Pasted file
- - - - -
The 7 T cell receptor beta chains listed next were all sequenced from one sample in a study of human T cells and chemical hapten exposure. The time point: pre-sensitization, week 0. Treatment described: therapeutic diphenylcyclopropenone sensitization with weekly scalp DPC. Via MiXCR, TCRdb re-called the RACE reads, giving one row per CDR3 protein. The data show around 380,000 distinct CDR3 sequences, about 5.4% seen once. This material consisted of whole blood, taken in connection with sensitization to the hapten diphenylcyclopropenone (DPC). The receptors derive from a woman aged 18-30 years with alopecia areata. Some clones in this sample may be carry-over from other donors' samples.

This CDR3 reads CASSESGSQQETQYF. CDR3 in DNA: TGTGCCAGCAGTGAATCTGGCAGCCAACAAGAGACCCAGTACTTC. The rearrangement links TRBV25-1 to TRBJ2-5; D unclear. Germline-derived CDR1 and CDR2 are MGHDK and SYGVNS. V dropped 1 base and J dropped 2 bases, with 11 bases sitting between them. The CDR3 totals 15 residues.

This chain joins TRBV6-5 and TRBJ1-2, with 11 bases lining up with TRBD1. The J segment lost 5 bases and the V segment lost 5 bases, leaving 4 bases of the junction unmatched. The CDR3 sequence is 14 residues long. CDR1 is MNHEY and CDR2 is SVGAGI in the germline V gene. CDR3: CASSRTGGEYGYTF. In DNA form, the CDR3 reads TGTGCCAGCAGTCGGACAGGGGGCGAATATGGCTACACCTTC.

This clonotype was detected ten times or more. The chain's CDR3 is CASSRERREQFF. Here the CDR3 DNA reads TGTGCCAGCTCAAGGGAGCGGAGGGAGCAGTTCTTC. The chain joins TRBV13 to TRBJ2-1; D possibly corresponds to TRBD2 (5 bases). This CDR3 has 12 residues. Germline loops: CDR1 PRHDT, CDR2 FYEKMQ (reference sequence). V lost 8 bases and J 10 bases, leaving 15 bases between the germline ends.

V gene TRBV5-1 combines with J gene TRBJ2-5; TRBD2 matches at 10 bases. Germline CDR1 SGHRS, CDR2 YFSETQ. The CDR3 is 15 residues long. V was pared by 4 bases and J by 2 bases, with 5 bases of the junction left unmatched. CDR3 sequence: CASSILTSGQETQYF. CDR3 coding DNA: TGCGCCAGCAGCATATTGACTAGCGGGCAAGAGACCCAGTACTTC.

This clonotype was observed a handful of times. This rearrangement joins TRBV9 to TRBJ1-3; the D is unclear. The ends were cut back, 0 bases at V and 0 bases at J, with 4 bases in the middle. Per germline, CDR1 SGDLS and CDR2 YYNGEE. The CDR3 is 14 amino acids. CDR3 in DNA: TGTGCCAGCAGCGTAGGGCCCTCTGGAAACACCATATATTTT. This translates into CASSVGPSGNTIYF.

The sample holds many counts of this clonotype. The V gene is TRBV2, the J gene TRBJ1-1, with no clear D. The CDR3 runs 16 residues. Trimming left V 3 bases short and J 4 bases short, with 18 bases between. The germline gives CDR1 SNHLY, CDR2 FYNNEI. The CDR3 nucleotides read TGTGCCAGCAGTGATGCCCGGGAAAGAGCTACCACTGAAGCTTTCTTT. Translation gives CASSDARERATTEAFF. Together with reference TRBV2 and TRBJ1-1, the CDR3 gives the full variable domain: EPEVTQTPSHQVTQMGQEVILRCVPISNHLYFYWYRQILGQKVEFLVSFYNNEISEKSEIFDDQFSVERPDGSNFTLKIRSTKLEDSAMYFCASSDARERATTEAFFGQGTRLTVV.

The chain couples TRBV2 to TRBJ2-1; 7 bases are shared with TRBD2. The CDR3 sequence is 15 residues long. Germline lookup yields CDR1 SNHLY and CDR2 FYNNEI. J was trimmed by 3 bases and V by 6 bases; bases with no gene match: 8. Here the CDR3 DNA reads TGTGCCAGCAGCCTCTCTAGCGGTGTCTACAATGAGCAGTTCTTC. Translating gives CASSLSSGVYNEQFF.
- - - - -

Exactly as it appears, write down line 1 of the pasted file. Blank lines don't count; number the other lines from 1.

The 7 T cell receptor beta chains listed next were all sequenced from one sample in a study of human T cells and chemical hapten exposure. The time point: pre-sensitization, week 0. Treatment described: therapeutic diphenylcyclopropenone sensitization with weekly scalp DPC. Via MiXCR, TCRdb re-called the RACE reads, giving one row per CDR3 protein. The data show around 380,000 distinct CDR3 sequences, about 5.4% seen once. This material consisted of whole blood, taken in connection with sensitization to the hapten diphenylcyclopropenone (DPC). The receptors derive from a woman aged 18-30 years with alopecia areata. Some clones in this sample may be carry-over from other donors' samples.